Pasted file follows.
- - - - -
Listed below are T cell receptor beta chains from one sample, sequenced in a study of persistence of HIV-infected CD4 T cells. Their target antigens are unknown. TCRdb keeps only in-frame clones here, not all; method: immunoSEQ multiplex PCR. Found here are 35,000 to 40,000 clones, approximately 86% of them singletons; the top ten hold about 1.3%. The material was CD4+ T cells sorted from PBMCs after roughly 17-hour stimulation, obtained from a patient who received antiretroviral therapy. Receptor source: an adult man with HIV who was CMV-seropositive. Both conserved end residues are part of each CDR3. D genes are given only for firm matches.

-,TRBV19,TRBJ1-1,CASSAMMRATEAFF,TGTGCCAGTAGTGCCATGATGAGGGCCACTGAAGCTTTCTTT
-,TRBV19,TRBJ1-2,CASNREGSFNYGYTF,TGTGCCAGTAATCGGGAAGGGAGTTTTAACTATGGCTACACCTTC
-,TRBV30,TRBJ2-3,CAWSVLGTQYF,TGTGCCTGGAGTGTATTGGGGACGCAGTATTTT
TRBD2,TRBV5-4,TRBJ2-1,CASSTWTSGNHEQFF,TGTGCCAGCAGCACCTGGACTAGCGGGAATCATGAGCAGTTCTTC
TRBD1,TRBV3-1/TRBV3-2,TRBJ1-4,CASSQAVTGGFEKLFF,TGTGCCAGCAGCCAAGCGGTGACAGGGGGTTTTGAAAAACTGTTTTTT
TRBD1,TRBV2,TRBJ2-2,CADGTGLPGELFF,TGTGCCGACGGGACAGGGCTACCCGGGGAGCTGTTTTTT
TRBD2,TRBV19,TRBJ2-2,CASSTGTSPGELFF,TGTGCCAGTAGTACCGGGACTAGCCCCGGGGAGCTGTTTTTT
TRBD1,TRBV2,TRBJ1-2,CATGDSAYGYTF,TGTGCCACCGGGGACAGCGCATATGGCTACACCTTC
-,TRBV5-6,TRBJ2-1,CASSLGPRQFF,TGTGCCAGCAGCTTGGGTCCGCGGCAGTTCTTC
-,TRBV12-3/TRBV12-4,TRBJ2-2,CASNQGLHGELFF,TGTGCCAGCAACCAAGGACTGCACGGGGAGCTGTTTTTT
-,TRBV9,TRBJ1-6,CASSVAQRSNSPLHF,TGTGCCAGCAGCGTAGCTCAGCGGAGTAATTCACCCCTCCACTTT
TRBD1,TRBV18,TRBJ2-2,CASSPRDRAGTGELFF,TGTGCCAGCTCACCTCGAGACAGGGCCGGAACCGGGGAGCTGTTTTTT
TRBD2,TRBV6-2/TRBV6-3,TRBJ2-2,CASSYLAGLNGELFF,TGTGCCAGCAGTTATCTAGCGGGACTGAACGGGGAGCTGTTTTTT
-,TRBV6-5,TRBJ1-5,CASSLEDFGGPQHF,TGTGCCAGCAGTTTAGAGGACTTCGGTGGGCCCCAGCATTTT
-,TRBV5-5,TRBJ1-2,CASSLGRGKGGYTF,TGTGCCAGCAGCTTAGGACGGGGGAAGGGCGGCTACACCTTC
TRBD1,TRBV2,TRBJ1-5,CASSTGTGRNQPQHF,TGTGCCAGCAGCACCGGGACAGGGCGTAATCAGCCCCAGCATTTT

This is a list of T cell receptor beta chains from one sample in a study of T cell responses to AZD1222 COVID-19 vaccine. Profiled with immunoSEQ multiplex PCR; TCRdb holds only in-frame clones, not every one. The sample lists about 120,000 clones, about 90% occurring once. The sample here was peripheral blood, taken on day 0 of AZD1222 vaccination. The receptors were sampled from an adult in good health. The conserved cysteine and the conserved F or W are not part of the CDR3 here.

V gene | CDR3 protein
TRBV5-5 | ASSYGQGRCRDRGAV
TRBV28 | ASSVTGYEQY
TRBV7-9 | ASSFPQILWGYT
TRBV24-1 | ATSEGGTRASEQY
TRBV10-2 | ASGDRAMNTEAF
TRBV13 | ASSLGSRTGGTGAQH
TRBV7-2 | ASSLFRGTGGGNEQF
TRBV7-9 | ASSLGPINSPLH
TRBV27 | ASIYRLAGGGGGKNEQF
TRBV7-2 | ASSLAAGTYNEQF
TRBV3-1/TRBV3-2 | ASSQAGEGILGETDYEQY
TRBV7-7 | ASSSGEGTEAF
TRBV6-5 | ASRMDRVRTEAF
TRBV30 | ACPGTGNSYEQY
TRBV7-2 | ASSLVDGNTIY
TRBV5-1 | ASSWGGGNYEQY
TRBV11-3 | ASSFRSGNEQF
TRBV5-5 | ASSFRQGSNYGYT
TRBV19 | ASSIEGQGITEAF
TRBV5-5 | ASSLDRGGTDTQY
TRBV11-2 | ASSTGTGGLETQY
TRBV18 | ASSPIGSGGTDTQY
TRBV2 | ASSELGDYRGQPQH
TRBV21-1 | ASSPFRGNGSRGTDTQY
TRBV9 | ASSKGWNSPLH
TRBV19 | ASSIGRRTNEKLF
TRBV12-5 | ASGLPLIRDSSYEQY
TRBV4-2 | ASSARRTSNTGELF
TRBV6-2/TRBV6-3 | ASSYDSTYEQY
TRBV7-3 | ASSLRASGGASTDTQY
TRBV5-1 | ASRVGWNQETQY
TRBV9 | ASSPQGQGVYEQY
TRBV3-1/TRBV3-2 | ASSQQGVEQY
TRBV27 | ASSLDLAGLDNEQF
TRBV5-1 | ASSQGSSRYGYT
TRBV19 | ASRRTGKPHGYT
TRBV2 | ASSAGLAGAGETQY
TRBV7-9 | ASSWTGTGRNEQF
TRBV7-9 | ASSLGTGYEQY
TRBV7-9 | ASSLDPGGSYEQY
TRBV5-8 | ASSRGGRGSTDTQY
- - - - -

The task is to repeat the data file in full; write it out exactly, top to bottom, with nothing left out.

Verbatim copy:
Listed below are T cell receptor beta chains from one sample, sequenced in a study of persistence of HIV-infected CD4 T cells. Their target antigens are unknown. TCRdb keeps only in-frame clones here, not all; method: immunoSEQ multiplex PCR. Found here are 35,000 to 40,000 clones, approximately 86% of them singletons; the top ten hold about 1.3%. The material was CD4+ T cells sorted from PBMCs after roughly 17-hour stimulation, obtained from a patient who received antiretroviral therapy. Receptor source: an adult man with HIV who was CMV-seropositive. Both conserved end residues are part of each CDR3. D genes are given only for firm matches.

-,TRBV19,TRBJ1-1,CASSAMMRATEAFF,TGTGCCAGTAGTGCCATGATGAGGGCCACTGAAGCTTTCTTT
-,TRBV19,TRBJ1-2,CASNREGSFNYGYTF,TGTGCCAGTAATCGGGAAGGGAGTTTTAACTATGGCTACACCTTC
-,TRBV30,TRBJ2-3,CAWSVLGTQYF,TGTGCCTGGAGTGTATTGGGGACGCAGTATTTT
TRBD2,TRBV5-4,TRBJ2-1,CASSTWTSGNHEQFF,TGTGCCAGCAGCACCTGGACTAGCGGGAATCATGAGCAGTTCTTC
TRBD1,TRBV3-1/TRBV3-2,TRBJ1-4,CASSQAVTGGFEKLFF,TGTGCCAGCAGCCAAGCGGTGACAGGGGGTTTTGAAAAACTGTTTTTT
TRBD1,TRBV2,TRBJ2-2,CADGTGLPGELFF,TGTGCCGACGGGACAGGGCTACCCGGGGAGCTGTTTTTT
TRBD2,TRBV19,TRBJ2-2,CASSTGTSPGELFF,TGTGCCAGTAGTACCGGGACTAGCCCCGGGGAGCTGTTTTTT
TRBD1,TRBV2,TRBJ1-2,CATGDSAYGYTF,TGTGCCACCGGGGACAGCGCATATGGCTACACCTTC
-,TRBV5-6,TRBJ2-1,CASSLGPRQFF,TGTGCCAGCAGCTTGGGTCCGCGGCAGTTCTTC
-,TRBV12-3/TRBV12-4,TRBJ2-2,CASNQGLHGELFF,TGTGCCAGCAACCAAGGACTGCACGGGGAGCTGTTTTTT
-,TRBV9,TRBJ1-6,CASSVAQRSNSPLHF,TGTGCCAGCAGCGTAGCTCAGCGGAGTAATTCACCCCTCCACTTT
TRBD1,TRBV18,TRBJ2-2,CASSPRDRAGTGELFF,TGTGCCAGCTCACCTCGAGACAGGGCCGGAACCGGGGAGCTGTTTTTT
TRBD2,TRBV6-2/TRBV6-3,TRBJ2-2,CASSYLAGLNGELFF,TGTGCCAGCAGTTATCTAGCGGGACTGAACGGGGAGCTGTTTTTT
-,TRBV6-5,TRBJ1-5,CASSLEDFGGPQHF,TGTGCCAGCAGTTTAGAGGACTTCGGTGGGCCCCAGCATTTT
-,TRBV5-5,TRBJ1-2,CASSLGRGKGGYTF,TGTGCCAGCAGCTTAGGACGGGGGAAGGGCGGCTACACCTTC
TRBD1,TRBV2,TRBJ1-5,CASSTGTGRNQPQHF,TGTGCCAGCAGCACCGGGACAGGGCGTAATCAGCCCCAGCATTTT

This is a list of T cell receptor beta chains from one sample in a study of T cell responses to AZD1222 COVID-19 vaccine. Profiled with immunoSEQ multiplex PCR; TCRdb holds only in-frame clones, not every one. The sample lists about 120,000 clones, about 90% occurring once. The sample here was peripheral blood, taken on day 0 of AZD1222 vaccination. The receptors were sampled from an adult in good health. The conserved cysteine and the conserved F or W are not part of the CDR3 here.

V gene | CDR3 protein
TRBV5-5 | ASSYGQGRCRDRGAV
TRBV28 | ASSVTGYEQY
TRBV7-9 | ASSFPQILWGYT
TRBV24-1 | ATSEGGTRASEQY
TRBV10-2 | ASGDRAMNTEAF
TRBV13 | ASSLGSRTGGTGAQH
TRBV7-2 | ASSLFRGTGGGNEQF
TRBV7-9 | ASSLGPINSPLH
TRBV27 | ASIYRLAGGGGGKNEQF
TRBV7-2 | ASSLAAGTYNEQF
TRBV3-1/TRBV3-2 | ASSQAGEGILGETDYEQY
TRBV7-7 | ASSSGEGTEAF
TRBV6-5 | ASRMDRVRTEAF
TRBV30 | ACPGTGNSYEQY
TRBV7-2 | ASSLVDGNTIY
TRBV5-1 | ASSWGGGNYEQY
TRBV11-3 | ASSFRSGNEQF
TRBV5-5 | ASSFRQGSNYGYT
TRBV19 | ASSIEGQGITEAF
TRBV5-5 | ASSLDRGGTDTQY
TRBV11-2 | ASSTGTGGLETQY
TRBV18 | ASSPIGSGGTDTQY
TRBV2 | ASSELGDYRGQPQH
TRBV21-1 | ASSPFRGNGSRGTDTQY
TRBV9 | ASSKGWNSPLH
TRBV19 | ASSIGRRTNEKLF
TRBV12-5 | ASGLPLIRDSSYEQY
TRBV4-2 | ASSARRTSNTGELF
TRBV6-2/TRBV6-3 | ASSYDSTYEQY
TRBV7-3 | ASSLRASGGASTDTQY
TRBV5-1 | ASRVGWNQETQY
TRBV9 | ASSPQGQGVYEQY
TRBV3-1/TRBV3-2 | ASSQQGVEQY
TRBV27 | ASSLDLAGLDNEQF
TRBV5-1 | ASSQGSSRYGYT
TRBV19 | ASRRTGKPHGYT
TRBV2 | ASSAGLAGAGETQY
TRBV7-9 | ASSWTGTGRNEQF
TRBV7-9 | ASSLGTGYEQY
TRBV7-9 | ASSLDPGGSYEQY
TRBV5-8 | ASSRGGRGSTDTQY